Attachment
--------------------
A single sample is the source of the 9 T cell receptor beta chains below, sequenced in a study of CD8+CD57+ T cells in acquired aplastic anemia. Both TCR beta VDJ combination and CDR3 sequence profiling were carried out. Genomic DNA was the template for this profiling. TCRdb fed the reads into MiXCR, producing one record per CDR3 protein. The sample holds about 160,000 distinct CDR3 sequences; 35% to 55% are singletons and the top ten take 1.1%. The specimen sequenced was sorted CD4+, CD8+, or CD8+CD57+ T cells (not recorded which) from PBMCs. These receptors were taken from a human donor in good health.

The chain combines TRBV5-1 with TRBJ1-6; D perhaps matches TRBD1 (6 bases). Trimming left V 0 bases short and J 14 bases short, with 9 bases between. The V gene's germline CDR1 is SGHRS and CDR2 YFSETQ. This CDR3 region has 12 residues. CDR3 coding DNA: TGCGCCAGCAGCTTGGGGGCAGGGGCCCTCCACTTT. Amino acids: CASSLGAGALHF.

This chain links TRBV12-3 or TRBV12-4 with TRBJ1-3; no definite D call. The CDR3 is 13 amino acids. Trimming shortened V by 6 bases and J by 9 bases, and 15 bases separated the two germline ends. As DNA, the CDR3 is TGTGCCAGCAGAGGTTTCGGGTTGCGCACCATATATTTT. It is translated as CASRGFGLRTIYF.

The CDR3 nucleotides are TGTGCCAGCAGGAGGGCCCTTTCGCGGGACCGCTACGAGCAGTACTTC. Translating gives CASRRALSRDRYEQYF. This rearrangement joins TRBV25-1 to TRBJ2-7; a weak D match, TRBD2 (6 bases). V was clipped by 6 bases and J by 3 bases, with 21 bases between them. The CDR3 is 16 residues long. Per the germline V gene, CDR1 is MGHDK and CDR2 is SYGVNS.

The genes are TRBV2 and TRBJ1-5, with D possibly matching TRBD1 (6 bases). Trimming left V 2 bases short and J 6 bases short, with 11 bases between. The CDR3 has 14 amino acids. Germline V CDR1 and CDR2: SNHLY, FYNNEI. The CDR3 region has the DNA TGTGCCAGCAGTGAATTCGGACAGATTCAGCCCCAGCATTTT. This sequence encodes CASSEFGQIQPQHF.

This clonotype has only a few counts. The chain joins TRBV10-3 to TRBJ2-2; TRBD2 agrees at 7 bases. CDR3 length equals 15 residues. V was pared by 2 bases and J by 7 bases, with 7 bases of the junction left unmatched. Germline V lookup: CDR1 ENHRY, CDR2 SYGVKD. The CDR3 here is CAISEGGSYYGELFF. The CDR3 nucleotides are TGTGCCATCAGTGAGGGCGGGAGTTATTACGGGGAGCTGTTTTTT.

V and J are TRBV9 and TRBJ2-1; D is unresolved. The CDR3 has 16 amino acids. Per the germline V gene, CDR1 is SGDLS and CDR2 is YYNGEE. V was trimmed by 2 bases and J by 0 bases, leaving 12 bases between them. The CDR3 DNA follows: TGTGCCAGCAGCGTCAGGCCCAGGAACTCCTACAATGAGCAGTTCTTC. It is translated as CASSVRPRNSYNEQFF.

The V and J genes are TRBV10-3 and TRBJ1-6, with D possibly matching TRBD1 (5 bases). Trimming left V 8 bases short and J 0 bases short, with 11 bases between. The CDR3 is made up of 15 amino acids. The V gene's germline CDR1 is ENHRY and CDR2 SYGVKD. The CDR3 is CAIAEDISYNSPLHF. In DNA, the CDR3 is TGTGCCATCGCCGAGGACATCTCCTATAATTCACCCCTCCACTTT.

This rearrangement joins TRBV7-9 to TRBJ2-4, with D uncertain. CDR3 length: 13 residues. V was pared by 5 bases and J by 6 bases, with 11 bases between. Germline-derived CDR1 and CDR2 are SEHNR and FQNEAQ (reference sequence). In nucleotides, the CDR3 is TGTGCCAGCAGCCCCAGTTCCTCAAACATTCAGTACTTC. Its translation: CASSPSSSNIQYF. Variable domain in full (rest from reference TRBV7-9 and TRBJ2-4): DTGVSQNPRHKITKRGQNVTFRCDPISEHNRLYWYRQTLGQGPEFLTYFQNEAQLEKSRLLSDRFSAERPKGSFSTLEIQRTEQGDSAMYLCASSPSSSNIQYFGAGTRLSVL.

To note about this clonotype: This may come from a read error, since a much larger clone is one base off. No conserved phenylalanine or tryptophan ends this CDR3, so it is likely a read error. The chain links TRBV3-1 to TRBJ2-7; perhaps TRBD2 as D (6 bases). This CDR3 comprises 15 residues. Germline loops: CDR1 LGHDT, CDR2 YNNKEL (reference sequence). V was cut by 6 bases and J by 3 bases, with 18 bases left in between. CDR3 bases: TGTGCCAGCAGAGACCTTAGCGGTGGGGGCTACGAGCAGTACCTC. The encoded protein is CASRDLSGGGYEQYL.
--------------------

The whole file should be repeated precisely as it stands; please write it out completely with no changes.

A single sample is the source of the 9 T cell receptor beta chains below, sequenced in a study of CD8+CD57+ T cells in acquired aplastic anemia. Both TCR beta VDJ combination and CDR3 sequence profiling were carried out. Genomic DNA was the template for this profiling. TCRdb fed the reads into MiXCR, producing one record per CDR3 protein. The sample holds about 160,000 distinct CDR3 sequences; 35% to 55% are singletons and the top ten take 1.1%. The specimen sequenced was sorted CD4+, CD8+, or CD8+CD57+ T cells (not recorded which) from PBMCs. These receptors were taken from a human donor in good health.

The chain combines TRBV5-1 with TRBJ1-6; D perhaps matches TRBD1 (6 bases). Trimming left V 0 bases short and J 14 bases short, with 9 bases between. The V gene's germline CDR1 is SGHRS and CDR2 YFSETQ. This CDR3 region has 12 residues. CDR3 coding DNA: TGCGCCAGCAGCTTGGGGGCAGGGGCCCTCCACTTT. Amino acids: CASSLGAGALHF.

This chain links TRBV12-3 or TRBV12-4 with TRBJ1-3; no definite D call. The CDR3 is 13 amino acids. Trimming shortened V by 6 bases and J by 9 bases, and 15 bases separated the two germline ends. As DNA, the CDR3 is TGTGCCAGCAGAGGTTTCGGGTTGCGCACCATATATTTT. It is translated as CASRGFGLRTIYF.

The CDR3 nucleotides are TGTGCCAGCAGGAGGGCCCTTTCGCGGGACCGCTACGAGCAGTACTTC. Translating gives CASRRALSRDRYEQYF. This rearrangement joins TRBV25-1 to TRBJ2-7; a weak D match, TRBD2 (6 bases). V was clipped by 6 bases and J by 3 bases, with 21 bases between them. The CDR3 is 16 residues long. Per the germline V gene, CDR1 is MGHDK and CDR2 is SYGVNS.

The genes are TRBV2 and TRBJ1-5, with D possibly matching TRBD1 (6 bases). Trimming left V 2 bases short and J 6 bases short, with 11 bases between. The CDR3 has 14 amino acids. Germline V CDR1 and CDR2: SNHLY, FYNNEI. The CDR3 region has the DNA TGTGCCAGCAGTGAATTCGGACAGATTCAGCCCCAGCATTTT. This sequence encodes CASSEFGQIQPQHF.

This clonotype has only a few counts. The chain joins TRBV10-3 to TRBJ2-2; TRBD2 agrees at 7 bases. CDR3 length equals 15 residues. V was pared by 2 bases and J by 7 bases, with 7 bases of the junction left unmatched. Germline V lookup: CDR1 ENHRY, CDR2 SYGVKD. The CDR3 here is CAISEGGSYYGELFF. The CDR3 nucleotides are TGTGCCATCAGTGAGGGCGGGAGTTATTACGGGGAGCTGTTTTTT.

V and J are TRBV9 and TRBJ2-1; D is unresolved. The CDR3 has 16 amino acids. Per the germline V gene, CDR1 is SGDLS and CDR2 is YYNGEE. V was trimmed by 2 bases and J by 0 bases, leaving 12 bases between them. The CDR3 DNA follows: TGTGCCAGCAGCGTCAGGCCCAGGAACTCCTACAATGAGCAGTTCTTC. It is translated as CASSVRPRNSYNEQFF.

The V and J genes are TRBV10-3 and TRBJ1-6, with D possibly matching TRBD1 (5 bases). Trimming left V 8 bases short and J 0 bases short, with 11 bases between. The CDR3 is made up of 15 amino acids. The V gene's germline CDR1 is ENHRY and CDR2 SYGVKD. The CDR3 is CAIAEDISYNSPLHF. In DNA, the CDR3 is TGTGCCATCGCCGAGGACATCTCCTATAATTCACCCCTCCACTTT.

This rearrangement joins TRBV7-9 to TRBJ2-4, with D uncertain. CDR3 length: 13 residues. V was pared by 5 bases and J by 6 bases, with 11 bases between. Germline-derived CDR1 and CDR2 are SEHNR and FQNEAQ (reference sequence). In nucleotides, the CDR3 is TGTGCCAGCAGCCCCAGTTCCTCAAACATTCAGTACTTC. Its translation: CASSPSSSNIQYF. Variable domain in full (rest from reference TRBV7-9 and TRBJ2-4): DTGVSQNPRHKITKRGQNVTFRCDPISEHNRLYWYRQTLGQGPEFLTYFQNEAQLEKSRLLSDRFSAERPKGSFSTLEIQRTEQGDSAMYLCASSPSSSNIQYFGAGTRLSVL.

To note about this clonotype: This may come from a read error, since a much larger clone is one base off. No conserved phenylalanine or tryptophan ends this CDR3, so it is likely a read error. The chain links TRBV3-1 to TRBJ2-7; perhaps TRBD2 as D (6 bases). This CDR3 comprises 15 residues. Germline loops: CDR1 LGHDT, CDR2 YNNKEL (reference sequence). V was cut by 6 bases and J by 3 bases, with 18 bases left in between. CDR3 bases: TGTGCCAGCAGAGACCTTAGCGGTGGGGGCTACGAGCAGTACCTC. The encoded protein is CASRDLSGGGYEQYL.